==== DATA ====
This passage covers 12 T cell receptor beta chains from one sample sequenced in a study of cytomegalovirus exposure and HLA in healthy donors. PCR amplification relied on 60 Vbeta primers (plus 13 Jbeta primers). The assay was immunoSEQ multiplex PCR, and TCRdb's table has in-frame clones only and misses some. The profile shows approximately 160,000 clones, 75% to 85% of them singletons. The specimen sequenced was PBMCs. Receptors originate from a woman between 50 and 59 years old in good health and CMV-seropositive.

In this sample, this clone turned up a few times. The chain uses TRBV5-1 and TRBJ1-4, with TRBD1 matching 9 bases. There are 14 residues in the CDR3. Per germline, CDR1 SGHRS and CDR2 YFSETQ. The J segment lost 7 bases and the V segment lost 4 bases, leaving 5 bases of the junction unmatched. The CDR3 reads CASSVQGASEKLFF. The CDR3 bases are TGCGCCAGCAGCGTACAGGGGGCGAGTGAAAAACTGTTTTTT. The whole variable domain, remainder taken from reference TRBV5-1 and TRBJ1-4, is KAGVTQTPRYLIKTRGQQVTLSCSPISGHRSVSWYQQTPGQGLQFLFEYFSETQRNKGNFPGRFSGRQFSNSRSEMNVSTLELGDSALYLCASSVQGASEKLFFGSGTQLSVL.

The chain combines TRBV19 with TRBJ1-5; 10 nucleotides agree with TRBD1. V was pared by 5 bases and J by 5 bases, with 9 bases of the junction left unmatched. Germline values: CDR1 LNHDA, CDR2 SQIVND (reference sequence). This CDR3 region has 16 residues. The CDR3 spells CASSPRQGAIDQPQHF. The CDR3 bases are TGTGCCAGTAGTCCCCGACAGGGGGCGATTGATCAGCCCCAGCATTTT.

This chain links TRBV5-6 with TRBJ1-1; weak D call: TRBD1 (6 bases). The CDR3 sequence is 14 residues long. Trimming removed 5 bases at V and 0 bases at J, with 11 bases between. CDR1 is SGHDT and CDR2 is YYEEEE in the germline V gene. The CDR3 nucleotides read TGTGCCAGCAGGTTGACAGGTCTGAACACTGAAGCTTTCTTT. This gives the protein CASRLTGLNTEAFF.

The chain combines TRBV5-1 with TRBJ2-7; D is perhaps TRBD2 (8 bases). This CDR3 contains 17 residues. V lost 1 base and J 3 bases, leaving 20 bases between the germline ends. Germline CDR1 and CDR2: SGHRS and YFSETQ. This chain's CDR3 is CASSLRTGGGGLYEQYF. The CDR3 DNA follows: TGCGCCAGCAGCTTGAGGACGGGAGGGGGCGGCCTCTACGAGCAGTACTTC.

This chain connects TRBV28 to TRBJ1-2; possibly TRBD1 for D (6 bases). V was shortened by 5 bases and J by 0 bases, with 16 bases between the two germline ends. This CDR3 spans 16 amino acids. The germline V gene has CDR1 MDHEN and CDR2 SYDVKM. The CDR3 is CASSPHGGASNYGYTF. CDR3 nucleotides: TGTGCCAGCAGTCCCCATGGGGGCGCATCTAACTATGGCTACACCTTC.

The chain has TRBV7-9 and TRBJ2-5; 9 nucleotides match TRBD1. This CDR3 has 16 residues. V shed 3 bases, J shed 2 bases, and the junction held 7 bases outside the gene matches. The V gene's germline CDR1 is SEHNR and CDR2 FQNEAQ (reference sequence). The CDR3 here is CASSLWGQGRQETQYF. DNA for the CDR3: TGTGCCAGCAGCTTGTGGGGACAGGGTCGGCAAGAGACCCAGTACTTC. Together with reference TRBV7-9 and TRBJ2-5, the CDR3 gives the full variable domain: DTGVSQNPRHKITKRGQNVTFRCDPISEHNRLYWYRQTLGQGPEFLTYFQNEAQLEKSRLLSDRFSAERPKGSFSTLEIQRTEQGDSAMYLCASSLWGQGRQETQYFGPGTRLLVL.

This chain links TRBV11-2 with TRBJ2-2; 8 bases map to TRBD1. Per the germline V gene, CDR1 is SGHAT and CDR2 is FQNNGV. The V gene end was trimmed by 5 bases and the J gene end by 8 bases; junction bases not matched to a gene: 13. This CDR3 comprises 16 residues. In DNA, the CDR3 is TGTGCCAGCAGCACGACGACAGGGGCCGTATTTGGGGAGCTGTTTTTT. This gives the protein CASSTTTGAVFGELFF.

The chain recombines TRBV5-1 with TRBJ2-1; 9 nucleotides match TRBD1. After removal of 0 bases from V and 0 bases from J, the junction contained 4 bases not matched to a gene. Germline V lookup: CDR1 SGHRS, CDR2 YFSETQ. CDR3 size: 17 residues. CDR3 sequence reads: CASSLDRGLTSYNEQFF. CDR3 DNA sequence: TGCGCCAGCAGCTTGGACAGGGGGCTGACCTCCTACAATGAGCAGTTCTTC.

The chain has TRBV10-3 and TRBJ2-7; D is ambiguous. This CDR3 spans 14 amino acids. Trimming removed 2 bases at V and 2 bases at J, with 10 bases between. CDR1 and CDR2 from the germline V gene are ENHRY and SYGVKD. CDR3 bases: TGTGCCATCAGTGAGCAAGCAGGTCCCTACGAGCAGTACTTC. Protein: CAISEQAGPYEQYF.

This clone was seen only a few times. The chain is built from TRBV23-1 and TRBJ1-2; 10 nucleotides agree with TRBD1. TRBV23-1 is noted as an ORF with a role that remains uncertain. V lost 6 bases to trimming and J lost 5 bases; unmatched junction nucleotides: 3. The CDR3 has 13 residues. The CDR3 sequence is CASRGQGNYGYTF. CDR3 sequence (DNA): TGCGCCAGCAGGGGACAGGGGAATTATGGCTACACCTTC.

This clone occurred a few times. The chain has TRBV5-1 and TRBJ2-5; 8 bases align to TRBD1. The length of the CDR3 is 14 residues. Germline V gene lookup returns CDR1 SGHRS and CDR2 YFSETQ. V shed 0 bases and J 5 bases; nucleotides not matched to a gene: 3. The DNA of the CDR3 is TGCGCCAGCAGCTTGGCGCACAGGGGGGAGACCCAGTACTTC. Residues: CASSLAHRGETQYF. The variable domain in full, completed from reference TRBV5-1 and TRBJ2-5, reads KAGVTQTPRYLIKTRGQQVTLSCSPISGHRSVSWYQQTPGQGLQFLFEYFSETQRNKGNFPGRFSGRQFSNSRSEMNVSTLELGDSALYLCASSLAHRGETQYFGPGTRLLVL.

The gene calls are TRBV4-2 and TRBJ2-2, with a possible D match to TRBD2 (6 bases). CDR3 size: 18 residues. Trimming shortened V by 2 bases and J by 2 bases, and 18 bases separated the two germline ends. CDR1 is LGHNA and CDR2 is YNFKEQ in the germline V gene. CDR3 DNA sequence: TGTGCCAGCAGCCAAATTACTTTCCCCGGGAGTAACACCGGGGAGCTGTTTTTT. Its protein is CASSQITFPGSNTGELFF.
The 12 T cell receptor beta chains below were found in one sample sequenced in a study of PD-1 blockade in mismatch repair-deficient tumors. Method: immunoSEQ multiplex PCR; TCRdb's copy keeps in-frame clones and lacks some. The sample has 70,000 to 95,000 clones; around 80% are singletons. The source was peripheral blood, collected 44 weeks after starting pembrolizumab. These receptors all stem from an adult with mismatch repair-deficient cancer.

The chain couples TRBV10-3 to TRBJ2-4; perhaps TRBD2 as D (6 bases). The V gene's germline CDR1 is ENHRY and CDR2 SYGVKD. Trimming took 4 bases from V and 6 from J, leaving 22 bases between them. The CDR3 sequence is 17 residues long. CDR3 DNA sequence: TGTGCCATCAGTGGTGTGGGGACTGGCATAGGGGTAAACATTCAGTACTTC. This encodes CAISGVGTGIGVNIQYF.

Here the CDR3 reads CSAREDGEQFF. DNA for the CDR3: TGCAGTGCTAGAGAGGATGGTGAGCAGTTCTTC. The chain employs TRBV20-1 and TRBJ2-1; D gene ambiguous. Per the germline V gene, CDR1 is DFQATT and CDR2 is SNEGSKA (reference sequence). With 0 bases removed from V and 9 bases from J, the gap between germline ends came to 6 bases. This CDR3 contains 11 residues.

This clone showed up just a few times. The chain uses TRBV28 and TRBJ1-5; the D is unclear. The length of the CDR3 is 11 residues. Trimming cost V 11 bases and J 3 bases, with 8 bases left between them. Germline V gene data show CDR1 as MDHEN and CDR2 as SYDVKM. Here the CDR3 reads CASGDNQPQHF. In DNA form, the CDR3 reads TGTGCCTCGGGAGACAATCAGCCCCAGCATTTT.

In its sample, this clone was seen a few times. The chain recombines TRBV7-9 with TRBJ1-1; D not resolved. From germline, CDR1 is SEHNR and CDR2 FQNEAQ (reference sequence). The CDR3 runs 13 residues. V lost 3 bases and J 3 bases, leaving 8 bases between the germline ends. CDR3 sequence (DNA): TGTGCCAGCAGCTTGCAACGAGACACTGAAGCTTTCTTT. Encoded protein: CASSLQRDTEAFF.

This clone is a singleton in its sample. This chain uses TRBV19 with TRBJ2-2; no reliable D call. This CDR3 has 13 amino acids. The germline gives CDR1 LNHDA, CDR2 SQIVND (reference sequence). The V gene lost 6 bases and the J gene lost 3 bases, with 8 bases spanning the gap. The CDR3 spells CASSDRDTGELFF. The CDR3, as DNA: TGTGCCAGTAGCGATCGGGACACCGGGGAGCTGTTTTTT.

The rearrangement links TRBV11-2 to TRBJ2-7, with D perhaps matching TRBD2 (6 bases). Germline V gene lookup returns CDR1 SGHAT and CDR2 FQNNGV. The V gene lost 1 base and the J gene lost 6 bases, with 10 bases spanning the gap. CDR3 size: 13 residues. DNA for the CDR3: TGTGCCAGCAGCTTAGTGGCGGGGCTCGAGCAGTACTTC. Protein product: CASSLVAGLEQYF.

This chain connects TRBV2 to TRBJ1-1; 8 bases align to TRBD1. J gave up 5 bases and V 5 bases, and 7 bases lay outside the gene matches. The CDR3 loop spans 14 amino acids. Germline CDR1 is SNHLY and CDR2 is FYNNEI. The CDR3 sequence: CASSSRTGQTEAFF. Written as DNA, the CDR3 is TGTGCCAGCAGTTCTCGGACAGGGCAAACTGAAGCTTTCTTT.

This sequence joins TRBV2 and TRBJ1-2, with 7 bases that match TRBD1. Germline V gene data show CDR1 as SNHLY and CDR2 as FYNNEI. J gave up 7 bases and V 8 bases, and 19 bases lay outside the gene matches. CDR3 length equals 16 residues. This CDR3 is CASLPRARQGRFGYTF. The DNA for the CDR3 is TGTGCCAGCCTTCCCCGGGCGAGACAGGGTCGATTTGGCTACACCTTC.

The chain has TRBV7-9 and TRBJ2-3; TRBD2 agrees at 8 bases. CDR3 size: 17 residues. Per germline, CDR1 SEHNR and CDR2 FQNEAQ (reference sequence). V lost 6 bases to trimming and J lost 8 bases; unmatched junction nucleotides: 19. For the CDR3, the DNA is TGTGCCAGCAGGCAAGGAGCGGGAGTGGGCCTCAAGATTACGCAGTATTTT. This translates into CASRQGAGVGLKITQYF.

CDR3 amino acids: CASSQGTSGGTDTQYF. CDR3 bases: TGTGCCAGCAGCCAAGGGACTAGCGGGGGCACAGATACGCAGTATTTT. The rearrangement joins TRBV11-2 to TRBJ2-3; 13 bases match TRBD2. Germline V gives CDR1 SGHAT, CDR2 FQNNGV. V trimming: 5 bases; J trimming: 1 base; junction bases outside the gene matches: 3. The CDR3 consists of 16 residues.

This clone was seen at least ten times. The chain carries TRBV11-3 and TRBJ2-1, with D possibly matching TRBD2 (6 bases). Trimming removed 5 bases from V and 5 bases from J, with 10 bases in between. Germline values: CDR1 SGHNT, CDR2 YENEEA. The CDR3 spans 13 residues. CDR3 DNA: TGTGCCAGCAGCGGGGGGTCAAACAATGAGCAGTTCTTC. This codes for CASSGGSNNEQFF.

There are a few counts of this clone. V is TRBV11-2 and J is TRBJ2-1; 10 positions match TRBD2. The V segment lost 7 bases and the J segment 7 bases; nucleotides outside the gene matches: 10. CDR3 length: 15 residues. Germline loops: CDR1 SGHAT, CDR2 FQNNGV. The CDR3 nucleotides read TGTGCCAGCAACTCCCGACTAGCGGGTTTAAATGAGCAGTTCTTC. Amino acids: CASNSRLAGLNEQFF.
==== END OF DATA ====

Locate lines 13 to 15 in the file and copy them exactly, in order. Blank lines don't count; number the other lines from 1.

The gene calls are TRBV4-2 and TRBJ2-2, with a possible D match to TRBD2 (6 bases). CDR3 size: 18 residues. Trimming shortened V by 2 bases and J by 2 bases, and 18 bases separated the two germline ends. CDR1 is LGHNA and CDR2 is YNFKEQ in the germline V gene. CDR3 DNA sequence: TGTGCCAGCAGCCAAATTACTTTCCCCGGGAGTAACACCGGGGAGCTGTTTTTT. Its protein is CASSQITFPGSNTGELFF.
The 12 T cell receptor beta chains below were found in one sample sequenced in a study of PD-1 blockade in mismatch repair-deficient tumors. Method: immunoSEQ multiplex PCR; TCRdb's copy keeps in-frame clones and lacks some. The sample has 70,000 to 95,000 clones; around 80% are singletons. The source was peripheral blood, collected 44 weeks after starting pembrolizumab. These receptors all stem from an adult with mismatch repair-deficient cancer.

The chain couples TRBV10-3 to TRBJ2-4; perhaps TRBD2 as D (6 bases). The V gene's germline CDR1 is ENHRY and CDR2 SYGVKD. Trimming took 4 bases from V and 6 from J, leaving 22 bases between them. The CDR3 sequence is 17 residues long. CDR3 DNA sequence: TGTGCCATCAGTGGTGTGGGGACTGGCATAGGGGTAAACATTCAGTACTTC. This encodes CAISGVGTGIGVNIQYF.